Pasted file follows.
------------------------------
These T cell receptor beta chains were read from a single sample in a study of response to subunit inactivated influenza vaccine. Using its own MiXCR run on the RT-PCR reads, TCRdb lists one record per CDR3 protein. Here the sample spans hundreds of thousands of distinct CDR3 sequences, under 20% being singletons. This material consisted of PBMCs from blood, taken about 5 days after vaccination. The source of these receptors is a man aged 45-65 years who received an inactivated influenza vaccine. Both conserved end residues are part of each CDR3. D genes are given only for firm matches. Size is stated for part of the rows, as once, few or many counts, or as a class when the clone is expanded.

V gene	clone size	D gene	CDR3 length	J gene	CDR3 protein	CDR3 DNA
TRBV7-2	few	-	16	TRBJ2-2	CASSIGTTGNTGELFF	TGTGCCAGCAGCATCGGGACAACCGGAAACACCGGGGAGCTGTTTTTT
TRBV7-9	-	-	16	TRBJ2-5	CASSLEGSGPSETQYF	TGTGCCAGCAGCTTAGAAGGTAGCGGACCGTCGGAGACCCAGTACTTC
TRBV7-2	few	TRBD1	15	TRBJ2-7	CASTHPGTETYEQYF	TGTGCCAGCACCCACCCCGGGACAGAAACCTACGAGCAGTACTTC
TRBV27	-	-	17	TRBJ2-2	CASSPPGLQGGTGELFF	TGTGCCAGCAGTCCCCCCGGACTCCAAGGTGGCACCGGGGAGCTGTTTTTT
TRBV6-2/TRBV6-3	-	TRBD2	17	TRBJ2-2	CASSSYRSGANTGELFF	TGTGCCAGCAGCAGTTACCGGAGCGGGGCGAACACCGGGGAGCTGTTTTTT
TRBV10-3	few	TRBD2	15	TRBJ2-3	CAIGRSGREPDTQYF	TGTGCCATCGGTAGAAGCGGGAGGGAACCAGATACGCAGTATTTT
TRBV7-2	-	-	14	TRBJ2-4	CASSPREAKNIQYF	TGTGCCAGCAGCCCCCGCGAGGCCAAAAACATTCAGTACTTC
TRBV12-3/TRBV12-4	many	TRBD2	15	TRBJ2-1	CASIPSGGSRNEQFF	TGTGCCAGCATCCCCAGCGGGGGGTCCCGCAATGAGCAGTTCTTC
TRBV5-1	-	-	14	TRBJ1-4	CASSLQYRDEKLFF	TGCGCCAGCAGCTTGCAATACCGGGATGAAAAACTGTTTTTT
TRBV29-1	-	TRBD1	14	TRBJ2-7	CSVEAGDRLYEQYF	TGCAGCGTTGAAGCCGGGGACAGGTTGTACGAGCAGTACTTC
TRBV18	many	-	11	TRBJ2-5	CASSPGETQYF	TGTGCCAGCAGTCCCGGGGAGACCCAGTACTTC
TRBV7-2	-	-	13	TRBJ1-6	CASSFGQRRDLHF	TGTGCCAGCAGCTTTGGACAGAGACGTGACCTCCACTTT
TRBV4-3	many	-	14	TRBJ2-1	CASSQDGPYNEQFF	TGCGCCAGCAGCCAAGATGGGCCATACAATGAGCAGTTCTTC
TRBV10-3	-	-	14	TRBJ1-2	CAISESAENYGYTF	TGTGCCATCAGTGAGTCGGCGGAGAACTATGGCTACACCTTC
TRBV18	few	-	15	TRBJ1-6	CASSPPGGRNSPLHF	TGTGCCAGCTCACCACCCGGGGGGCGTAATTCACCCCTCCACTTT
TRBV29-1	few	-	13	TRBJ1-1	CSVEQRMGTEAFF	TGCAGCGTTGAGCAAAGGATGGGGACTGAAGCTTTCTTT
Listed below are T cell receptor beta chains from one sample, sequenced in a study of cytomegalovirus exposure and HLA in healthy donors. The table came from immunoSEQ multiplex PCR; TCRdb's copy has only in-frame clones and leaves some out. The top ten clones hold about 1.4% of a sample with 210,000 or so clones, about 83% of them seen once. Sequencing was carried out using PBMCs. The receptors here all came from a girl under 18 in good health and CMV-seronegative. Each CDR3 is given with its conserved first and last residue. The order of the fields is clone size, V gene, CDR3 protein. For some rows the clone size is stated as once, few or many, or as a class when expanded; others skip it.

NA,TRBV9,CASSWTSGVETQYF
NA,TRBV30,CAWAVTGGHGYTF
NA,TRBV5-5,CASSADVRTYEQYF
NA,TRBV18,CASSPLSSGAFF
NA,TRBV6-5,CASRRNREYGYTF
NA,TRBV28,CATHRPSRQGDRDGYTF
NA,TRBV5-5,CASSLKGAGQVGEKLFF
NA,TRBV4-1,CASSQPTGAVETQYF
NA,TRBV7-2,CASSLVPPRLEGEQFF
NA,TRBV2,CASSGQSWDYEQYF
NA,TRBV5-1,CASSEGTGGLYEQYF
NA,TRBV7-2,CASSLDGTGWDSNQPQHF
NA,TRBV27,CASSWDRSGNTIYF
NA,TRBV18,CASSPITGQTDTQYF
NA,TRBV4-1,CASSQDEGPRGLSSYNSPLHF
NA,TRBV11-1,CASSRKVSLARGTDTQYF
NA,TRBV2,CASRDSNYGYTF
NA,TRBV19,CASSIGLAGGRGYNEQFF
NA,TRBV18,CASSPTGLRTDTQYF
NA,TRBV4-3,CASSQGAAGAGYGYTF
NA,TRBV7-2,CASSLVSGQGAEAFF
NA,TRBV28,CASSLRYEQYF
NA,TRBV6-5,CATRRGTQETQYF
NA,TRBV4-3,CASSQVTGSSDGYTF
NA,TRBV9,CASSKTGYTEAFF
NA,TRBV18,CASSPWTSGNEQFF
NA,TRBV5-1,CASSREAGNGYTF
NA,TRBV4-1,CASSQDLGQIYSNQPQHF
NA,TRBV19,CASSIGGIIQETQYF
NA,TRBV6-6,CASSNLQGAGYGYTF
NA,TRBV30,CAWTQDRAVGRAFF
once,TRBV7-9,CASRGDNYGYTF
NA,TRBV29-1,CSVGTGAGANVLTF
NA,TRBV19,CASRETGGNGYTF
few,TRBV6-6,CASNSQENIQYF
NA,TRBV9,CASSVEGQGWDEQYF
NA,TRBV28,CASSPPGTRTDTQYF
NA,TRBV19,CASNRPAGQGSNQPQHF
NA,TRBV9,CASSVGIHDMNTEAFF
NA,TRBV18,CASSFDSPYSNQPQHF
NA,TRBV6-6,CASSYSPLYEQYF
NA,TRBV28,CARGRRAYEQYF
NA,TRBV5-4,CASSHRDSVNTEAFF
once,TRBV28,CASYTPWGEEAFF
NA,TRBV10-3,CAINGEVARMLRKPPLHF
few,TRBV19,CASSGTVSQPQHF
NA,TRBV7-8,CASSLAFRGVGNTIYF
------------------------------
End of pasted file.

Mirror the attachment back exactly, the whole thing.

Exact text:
These T cell receptor beta chains were read from a single sample in a study of response to subunit inactivated influenza vaccine. Using its own MiXCR run on the RT-PCR reads, TCRdb lists one record per CDR3 protein. Here the sample spans hundreds of thousands of distinct CDR3 sequences, under 20% being singletons. This material consisted of PBMCs from blood, taken about 5 days after vaccination. The source of these receptors is a man aged 45-65 years who received an inactivated influenza vaccine. Both conserved end residues are part of each CDR3. D genes are given only for firm matches. Size is stated for part of the rows, as once, few or many counts, or as a class when the clone is expanded.

V gene	clone size	D gene	CDR3 length	J gene	CDR3 protein	CDR3 DNA
TRBV7-2	few	-	16	TRBJ2-2	CASSIGTTGNTGELFF	TGTGCCAGCAGCATCGGGACAACCGGAAACACCGGGGAGCTGTTTTTT
TRBV7-9	-	-	16	TRBJ2-5	CASSLEGSGPSETQYF	TGTGCCAGCAGCTTAGAAGGTAGCGGACCGTCGGAGACCCAGTACTTC
TRBV7-2	few	TRBD1	15	TRBJ2-7	CASTHPGTETYEQYF	TGTGCCAGCACCCACCCCGGGACAGAAACCTACGAGCAGTACTTC
TRBV27	-	-	17	TRBJ2-2	CASSPPGLQGGTGELFF	TGTGCCAGCAGTCCCCCCGGACTCCAAGGTGGCACCGGGGAGCTGTTTTTT
TRBV6-2/TRBV6-3	-	TRBD2	17	TRBJ2-2	CASSSYRSGANTGELFF	TGTGCCAGCAGCAGTTACCGGAGCGGGGCGAACACCGGGGAGCTGTTTTTT
TRBV10-3	few	TRBD2	15	TRBJ2-3	CAIGRSGREPDTQYF	TGTGCCATCGGTAGAAGCGGGAGGGAACCAGATACGCAGTATTTT
TRBV7-2	-	-	14	TRBJ2-4	CASSPREAKNIQYF	TGTGCCAGCAGCCCCCGCGAGGCCAAAAACATTCAGTACTTC
TRBV12-3/TRBV12-4	many	TRBD2	15	TRBJ2-1	CASIPSGGSRNEQFF	TGTGCCAGCATCCCCAGCGGGGGGTCCCGCAATGAGCAGTTCTTC
TRBV5-1	-	-	14	TRBJ1-4	CASSLQYRDEKLFF	TGCGCCAGCAGCTTGCAATACCGGGATGAAAAACTGTTTTTT
TRBV29-1	-	TRBD1	14	TRBJ2-7	CSVEAGDRLYEQYF	TGCAGCGTTGAAGCCGGGGACAGGTTGTACGAGCAGTACTTC
TRBV18	many	-	11	TRBJ2-5	CASSPGETQYF	TGTGCCAGCAGTCCCGGGGAGACCCAGTACTTC
TRBV7-2	-	-	13	TRBJ1-6	CASSFGQRRDLHF	TGTGCCAGCAGCTTTGGACAGAGACGTGACCTCCACTTT
TRBV4-3	many	-	14	TRBJ2-1	CASSQDGPYNEQFF	TGCGCCAGCAGCCAAGATGGGCCATACAATGAGCAGTTCTTC
TRBV10-3	-	-	14	TRBJ1-2	CAISESAENYGYTF	TGTGCCATCAGTGAGTCGGCGGAGAACTATGGCTACACCTTC
TRBV18	few	-	15	TRBJ1-6	CASSPPGGRNSPLHF	TGTGCCAGCTCACCACCCGGGGGGCGTAATTCACCCCTCCACTTT
TRBV29-1	few	-	13	TRBJ1-1	CSVEQRMGTEAFF	TGCAGCGTTGAGCAAAGGATGGGGACTGAAGCTTTCTTT
Listed below are T cell receptor beta chains from one sample, sequenced in a study of cytomegalovirus exposure and HLA in healthy donors. The table came from immunoSEQ multiplex PCR; TCRdb's copy has only in-frame clones and leaves some out. The top ten clones hold about 1.4% of a sample with 210,000 or so clones, about 83% of them seen once. Sequencing was carried out using PBMCs. The receptors here all came from a girl under 18 in good health and CMV-seronegative. Each CDR3 is given with its conserved first and last residue. The order of the fields is clone size, V gene, CDR3 protein. For some rows the clone size is stated as once, few or many, or as a class when expanded; others skip it.

NA,TRBV9,CASSWTSGVETQYF
NA,TRBV30,CAWAVTGGHGYTF
NA,TRBV5-5,CASSADVRTYEQYF
NA,TRBV18,CASSPLSSGAFF
NA,TRBV6-5,CASRRNREYGYTF
NA,TRBV28,CATHRPSRQGDRDGYTF
NA,TRBV5-5,CASSLKGAGQVGEKLFF
NA,TRBV4-1,CASSQPTGAVETQYF
NA,TRBV7-2,CASSLVPPRLEGEQFF
NA,TRBV2,CASSGQSWDYEQYF
NA,TRBV5-1,CASSEGTGGLYEQYF
NA,TRBV7-2,CASSLDGTGWDSNQPQHF
NA,TRBV27,CASSWDRSGNTIYF
NA,TRBV18,CASSPITGQTDTQYF
NA,TRBV4-1,CASSQDEGPRGLSSYNSPLHF
NA,TRBV11-1,CASSRKVSLARGTDTQYF
NA,TRBV2,CASRDSNYGYTF
NA,TRBV19,CASSIGLAGGRGYNEQFF
NA,TRBV18,CASSPTGLRTDTQYF
NA,TRBV4-3,CASSQGAAGAGYGYTF
NA,TRBV7-2,CASSLVSGQGAEAFF
NA,TRBV28,CASSLRYEQYF
NA,TRBV6-5,CATRRGTQETQYF
NA,TRBV4-3,CASSQVTGSSDGYTF
NA,TRBV9,CASSKTGYTEAFF
NA,TRBV18,CASSPWTSGNEQFF
NA,TRBV5-1,CASSREAGNGYTF
NA,TRBV4-1,CASSQDLGQIYSNQPQHF
NA,TRBV19,CASSIGGIIQETQYF
NA,TRBV6-6,CASSNLQGAGYGYTF
NA,TRBV30,CAWTQDRAVGRAFF
once,TRBV7-9,CASRGDNYGYTF
NA,TRBV29-1,CSVGTGAGANVLTF
NA,TRBV19,CASRETGGNGYTF
few,TRBV6-6,CASNSQENIQYF
NA,TRBV9,CASSVEGQGWDEQYF
NA,TRBV28,CASSPPGTRTDTQYF
NA,TRBV19,CASNRPAGQGSNQPQHF
NA,TRBV9,CASSVGIHDMNTEAFF
NA,TRBV18,CASSFDSPYSNQPQHF
NA,TRBV6-6,CASSYSPLYEQYF
NA,TRBV28,CARGRRAYEQYF
NA,TRBV5-4,CASSHRDSVNTEAFF
once,TRBV28,CASYTPWGEEAFF
NA,TRBV10-3,CAINGEVARMLRKPPLHF
few,TRBV19,CASSGTVSQPQHF
NA,TRBV7-8,CASSLAFRGVGNTIYF